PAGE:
Picture books are fun. They also present a wealth of learning opportunities for children. By reading with our children, we are helping them to develop a greater sense of self as well as promoting skills in language and literacy.
Click on the links below for suggested follow-up activities for you to do at home. You can watch the activities too on my Youtube channel and on IGTV.
Teach perseverance and problem-solving with a focus on fine motor skills, language relating to shape, colour, size and pattern, using ‘How to Catch a Star’ by Oliver Jeffers.
The greatest skill you can teach your child is the ability to read. Imagine a world where you were alienated by words – everything from menus, timetables and of course books, would be horribly out of reach. The ‘Oi Frog’ series by Kes Gray is much loved for its humour and rhyme. In this quick and adaptable #picbookplay activity, we use rhyme to introduce simple spelling patterns and encourage careful listening to the sounds of words…
Developing a growth mindset is a vital skill that will help our children to build resilience, improve their self-esteem and reduce helplessness. Knowing that they possess both knowledge and skills, understanding that mistakes are okay and believing that practice helps to take us a step closer to perfect, will support them in overcoming many of life’s challenges. A central theme in Peter H. Reynolds’ delightful picture book, ‘The Dot’, is encouraging self-belief. The follow-on activity below can be used to help your child improve their confidence (as demonstrated here) or, you could adapt it to help them learn specific skills – multiplication tables or spellings perhaps. Be as creative as you like – after all, as ‘The Dot’ highlights, there really is a creative spirit in us all.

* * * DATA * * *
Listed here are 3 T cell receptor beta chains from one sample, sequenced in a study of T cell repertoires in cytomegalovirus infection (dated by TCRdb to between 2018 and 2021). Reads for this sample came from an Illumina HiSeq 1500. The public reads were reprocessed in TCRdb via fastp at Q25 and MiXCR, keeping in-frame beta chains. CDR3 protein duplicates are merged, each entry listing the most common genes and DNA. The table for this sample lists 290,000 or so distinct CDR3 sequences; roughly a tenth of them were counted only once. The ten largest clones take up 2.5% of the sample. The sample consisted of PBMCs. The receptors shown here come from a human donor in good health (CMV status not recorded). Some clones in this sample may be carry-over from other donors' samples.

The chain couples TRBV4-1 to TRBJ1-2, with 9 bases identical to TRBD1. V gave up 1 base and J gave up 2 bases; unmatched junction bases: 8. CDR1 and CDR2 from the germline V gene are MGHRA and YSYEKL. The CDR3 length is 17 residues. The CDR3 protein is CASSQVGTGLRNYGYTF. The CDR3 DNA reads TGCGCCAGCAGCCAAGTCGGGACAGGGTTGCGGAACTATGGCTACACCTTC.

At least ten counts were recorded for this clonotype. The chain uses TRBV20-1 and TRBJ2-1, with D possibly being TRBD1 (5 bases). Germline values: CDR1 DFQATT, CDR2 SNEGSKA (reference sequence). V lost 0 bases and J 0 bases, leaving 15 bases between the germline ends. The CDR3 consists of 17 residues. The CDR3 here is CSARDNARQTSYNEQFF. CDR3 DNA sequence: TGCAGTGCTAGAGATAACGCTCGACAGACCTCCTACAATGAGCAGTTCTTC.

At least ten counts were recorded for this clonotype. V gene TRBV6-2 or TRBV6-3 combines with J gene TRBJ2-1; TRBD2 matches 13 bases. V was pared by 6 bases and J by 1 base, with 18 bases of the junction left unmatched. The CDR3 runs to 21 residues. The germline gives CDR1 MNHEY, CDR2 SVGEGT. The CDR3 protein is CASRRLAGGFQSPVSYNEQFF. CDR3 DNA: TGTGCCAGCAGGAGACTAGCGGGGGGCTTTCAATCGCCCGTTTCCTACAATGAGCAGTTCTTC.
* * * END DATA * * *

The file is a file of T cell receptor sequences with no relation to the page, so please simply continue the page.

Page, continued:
Most children love bathtime; the water adds a new dynamic to their play. My boys are no exception, so for this week’s activity we have chosen to include water, bubbles and some handmade boats. Inspired by ‘Grandad’s Island’ by Benji Davies, we had fun playing an early maths activity – though as I will explain below, it can be adapted for literacy too and to suit many different ages and abilities. Once completed, the boys enjoyed ‘messing about with boats’ and we also threw a few sea-creatures into the water too. Imaginative role-play can stimulate conversation and language learning and is great for all ages, from babies to grown-ups!